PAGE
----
In an action seeking a declaration that St. 1991, c. 200, an "act establishing a receivership for the city of Chelsea," was unconstitutional, this court concluded that a stipulation by the parties that "[e]ach branch of the Legislature passed the Act by a two-thirds vote" did not estop the plaintiffs from raising the issue whether art. 89 of the Amendments to the Massachusetts Constitution (the Home Rule Amendment) required a roll call vote of the Senate and the House of Representatives rather than a voice vote of both houses; however, upon consideration of the issue, this court concluded that Section 8 of the Home Rule Amendment, limiting the circumstances under which the Legislature can pass "special laws" which apply to only one particular city or town, did not require a roll call vote. [122-125]
Statute 1991, c. 200, an "act establishing a receivership for the city of Chelsea," does not violate art. 89 of the Amendments to the Massachusetts Constitution (the Home Rule Amendment) and, to the extent that there was a conflict between exercise of the authority granted to the receiver and the authority held by Chelsea's elected government, Section 1 of the Home Rule Amendment required that the elected government give way. [125-126]
Statute 1991, c. 200, an "act establishing a receivership for the city of Chelsea," in providing that the power of the receiver be exercised by an
appointee of the Governor, does not improperly delegate the implementation of the act to the executive branch in violation of art. 30 and Part II, c. 1, Section 1, art. 4, of the Massachusetts Constitution. [126-129]
There was no merit to the contention by citizens of Chelsea that the appointment of a receiver pursuant to St. 1991, c. 200, an "act establishing a receivership for the city of Chelsea," violated the "one person, one vote" rule of the equal protection clause of the Fourteenth Amendment to the United States Constitution on the ground that their "constitutional right" to elect their municipal officials had been ignored. [129-130]
CIVIL ACTION commenced in the Supreme Judicial Court for the county of Suffolk on September 17, 1991.
The case was reported by Wilkins, J., on a statement of agreed facts.
Michael D. Powers (Shirley M. Foley with him) for the plaintiffs.
David Hofstetter, Assistant Attorney General, for Secretary of Administration.
James G. Reardon for receiver for the city of Chelsea.
Harold L. Lichten & Betsy Ehrenberg, for Chelsea Firefighters, Local 937, International Association of Firefighters, AFL-CIO, amicus curiae, submitted a brief.
LIACOS, C.J. On September 11, 1991, in response to a recommendation from the Governor, the Senate and the House of Representatives (House) each passed to be enacted "An Act establishing a receivership for the city of Chelsea" (Receivership Act). St. 1991, c. 200. The Receivership Act provided, inter alia, that: (1) a "fiscal crisis" existed in Chelsea; (2) a receivership must be established and a receiver appointed by the Governor to an initial one year term "[i]n order to institute a comprehensive long-term solution to [Chelsea's] financial problems"; (3) "[the] receiver shall be the chief executive officer of [Chelsea] and shall be responsible for the overall operation and administration of [Chelsea]"; (4) the office of the mayor of Chelsea shall be vacated and shall remain vacant during the term of the receivership; (5) the Chelsea "board of aldermen shall be vested only with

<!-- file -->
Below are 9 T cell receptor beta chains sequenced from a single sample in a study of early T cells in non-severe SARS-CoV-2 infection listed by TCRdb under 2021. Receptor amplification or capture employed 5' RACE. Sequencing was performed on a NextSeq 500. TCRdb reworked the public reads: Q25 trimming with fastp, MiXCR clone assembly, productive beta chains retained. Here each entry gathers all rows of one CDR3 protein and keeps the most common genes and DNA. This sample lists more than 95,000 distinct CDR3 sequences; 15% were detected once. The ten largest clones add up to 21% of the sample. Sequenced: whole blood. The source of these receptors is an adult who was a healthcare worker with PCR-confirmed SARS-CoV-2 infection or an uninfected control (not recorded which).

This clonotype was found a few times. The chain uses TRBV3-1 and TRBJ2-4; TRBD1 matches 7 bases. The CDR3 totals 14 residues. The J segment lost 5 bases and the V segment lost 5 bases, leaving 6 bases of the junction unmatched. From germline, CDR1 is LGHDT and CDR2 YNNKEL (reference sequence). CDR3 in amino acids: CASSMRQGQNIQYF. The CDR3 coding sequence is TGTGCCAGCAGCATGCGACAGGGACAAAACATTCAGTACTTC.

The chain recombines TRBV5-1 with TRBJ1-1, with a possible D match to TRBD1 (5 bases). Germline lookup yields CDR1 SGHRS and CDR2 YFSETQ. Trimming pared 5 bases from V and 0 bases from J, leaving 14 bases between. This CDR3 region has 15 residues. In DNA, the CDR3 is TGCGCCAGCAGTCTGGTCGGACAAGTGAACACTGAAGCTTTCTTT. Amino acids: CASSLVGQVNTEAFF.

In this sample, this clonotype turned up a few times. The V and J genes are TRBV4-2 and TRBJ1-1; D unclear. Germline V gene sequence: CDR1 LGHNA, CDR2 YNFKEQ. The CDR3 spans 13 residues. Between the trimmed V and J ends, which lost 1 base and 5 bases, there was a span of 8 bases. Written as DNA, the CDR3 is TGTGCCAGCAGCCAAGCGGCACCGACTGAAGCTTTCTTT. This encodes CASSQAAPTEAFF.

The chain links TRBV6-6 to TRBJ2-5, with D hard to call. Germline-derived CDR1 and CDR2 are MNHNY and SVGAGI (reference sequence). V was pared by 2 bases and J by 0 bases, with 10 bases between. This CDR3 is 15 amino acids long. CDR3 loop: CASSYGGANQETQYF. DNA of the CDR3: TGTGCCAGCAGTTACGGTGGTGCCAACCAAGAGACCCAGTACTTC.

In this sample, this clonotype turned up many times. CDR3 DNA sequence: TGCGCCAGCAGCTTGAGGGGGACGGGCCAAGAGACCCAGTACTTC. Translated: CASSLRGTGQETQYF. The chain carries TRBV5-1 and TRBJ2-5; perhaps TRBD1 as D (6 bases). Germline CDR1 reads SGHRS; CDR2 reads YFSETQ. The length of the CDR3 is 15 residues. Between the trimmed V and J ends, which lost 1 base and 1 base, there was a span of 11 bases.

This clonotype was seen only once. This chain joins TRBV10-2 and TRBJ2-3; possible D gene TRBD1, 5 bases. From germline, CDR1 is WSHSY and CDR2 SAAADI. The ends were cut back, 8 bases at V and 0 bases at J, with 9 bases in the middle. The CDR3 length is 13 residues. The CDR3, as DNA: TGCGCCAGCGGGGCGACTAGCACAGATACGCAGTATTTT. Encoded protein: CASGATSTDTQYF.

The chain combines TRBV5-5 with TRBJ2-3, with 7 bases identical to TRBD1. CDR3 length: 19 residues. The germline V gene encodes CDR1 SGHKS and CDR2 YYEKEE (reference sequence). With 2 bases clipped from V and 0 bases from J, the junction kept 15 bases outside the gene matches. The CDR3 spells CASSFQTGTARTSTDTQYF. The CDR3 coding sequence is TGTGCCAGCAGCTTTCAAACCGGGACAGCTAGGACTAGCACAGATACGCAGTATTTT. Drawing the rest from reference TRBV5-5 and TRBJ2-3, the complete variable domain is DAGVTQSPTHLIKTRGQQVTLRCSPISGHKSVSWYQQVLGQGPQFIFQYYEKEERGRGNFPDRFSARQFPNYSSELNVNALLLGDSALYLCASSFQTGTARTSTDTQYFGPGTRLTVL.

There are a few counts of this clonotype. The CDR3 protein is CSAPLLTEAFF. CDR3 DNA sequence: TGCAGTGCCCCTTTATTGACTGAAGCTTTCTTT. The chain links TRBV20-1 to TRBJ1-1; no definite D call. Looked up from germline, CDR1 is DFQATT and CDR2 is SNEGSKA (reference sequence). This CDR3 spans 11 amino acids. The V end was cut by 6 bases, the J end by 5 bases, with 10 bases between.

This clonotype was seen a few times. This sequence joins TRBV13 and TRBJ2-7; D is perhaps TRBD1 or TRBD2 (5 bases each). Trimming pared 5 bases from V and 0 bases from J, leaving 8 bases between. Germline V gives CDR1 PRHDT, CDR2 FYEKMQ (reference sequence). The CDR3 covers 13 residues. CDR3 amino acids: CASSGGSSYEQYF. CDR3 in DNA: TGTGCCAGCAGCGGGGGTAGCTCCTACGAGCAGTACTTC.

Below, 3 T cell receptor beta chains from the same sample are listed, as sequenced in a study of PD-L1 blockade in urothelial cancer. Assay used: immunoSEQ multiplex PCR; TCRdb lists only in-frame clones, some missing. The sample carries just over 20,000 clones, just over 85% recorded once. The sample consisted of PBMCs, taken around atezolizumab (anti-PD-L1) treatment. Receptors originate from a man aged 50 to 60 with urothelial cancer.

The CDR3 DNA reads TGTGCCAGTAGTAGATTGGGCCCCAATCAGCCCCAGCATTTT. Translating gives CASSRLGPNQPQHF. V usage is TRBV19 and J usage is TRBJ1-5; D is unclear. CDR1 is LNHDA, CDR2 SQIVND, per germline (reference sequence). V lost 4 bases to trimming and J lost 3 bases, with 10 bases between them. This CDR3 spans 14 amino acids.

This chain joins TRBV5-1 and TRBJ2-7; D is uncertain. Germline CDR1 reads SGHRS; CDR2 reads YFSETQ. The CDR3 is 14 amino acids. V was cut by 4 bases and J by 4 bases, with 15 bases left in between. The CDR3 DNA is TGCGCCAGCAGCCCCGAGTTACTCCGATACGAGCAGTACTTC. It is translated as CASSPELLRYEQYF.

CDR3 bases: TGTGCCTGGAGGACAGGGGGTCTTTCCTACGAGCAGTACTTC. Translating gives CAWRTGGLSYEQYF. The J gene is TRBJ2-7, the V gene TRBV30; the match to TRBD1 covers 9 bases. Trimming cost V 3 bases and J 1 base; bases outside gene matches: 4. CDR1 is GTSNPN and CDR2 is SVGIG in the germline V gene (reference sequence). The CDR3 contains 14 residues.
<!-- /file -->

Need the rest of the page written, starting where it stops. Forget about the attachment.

the power to advise [the] receiver concerning matters previously within its jurisdiction under the [Chelsea] charter"; (6) the receiver shall be vested with all powers previously vested in the office of the mayor, as well as additional enumerated powers; and (7) the receiver shall report to the Secretary of Administration (Secretary), who "shall have authority to reappoint the receiver for additional one-year terms . . . [and] may also terminate the receiver for cause at any time." On September 12, 1991, the Governor signed the Receivership Act, the provisions of which became effective upon passage, and appointed a receiver for Chelsea.
On September 17, 1991, the plaintiffs, citizens of and homeowners in Chelsea, filed a complaint with the Supreme Judicial Court for the county of Suffolk alleging that the Receivership Act was unconstitutional. [Note 3] After a hearing before a single justice on September 23, 1991, the plaintiffs filed a "Substituted Amended Complaint" (amended complaint) seeking a declaratory judgment that the Receivership Act violated provisions of both the State and Federal Constitutions. The plaintiffs also requested an order that the receiver "cease and desist from running the city of Chelsea or in any way interfering with the city of Chelsea's operations," and an order restoring "the preexisting republican form of democratically elected officials as provided for by the Charter of the city of Chelsea and [the] Massachusetts Declaration of Rights and Constitution." On October 3, 1991, the parties filed a joint motion for reservation and report and a statement
of agreed facts. On October 4, 1991, the single justice reserved and reported the case to the full court. [Note 4]
A. Issues. The plaintiffs raise several arguments against the constitutionality of the Receivership Act. [Note 5] We address each argument in turn.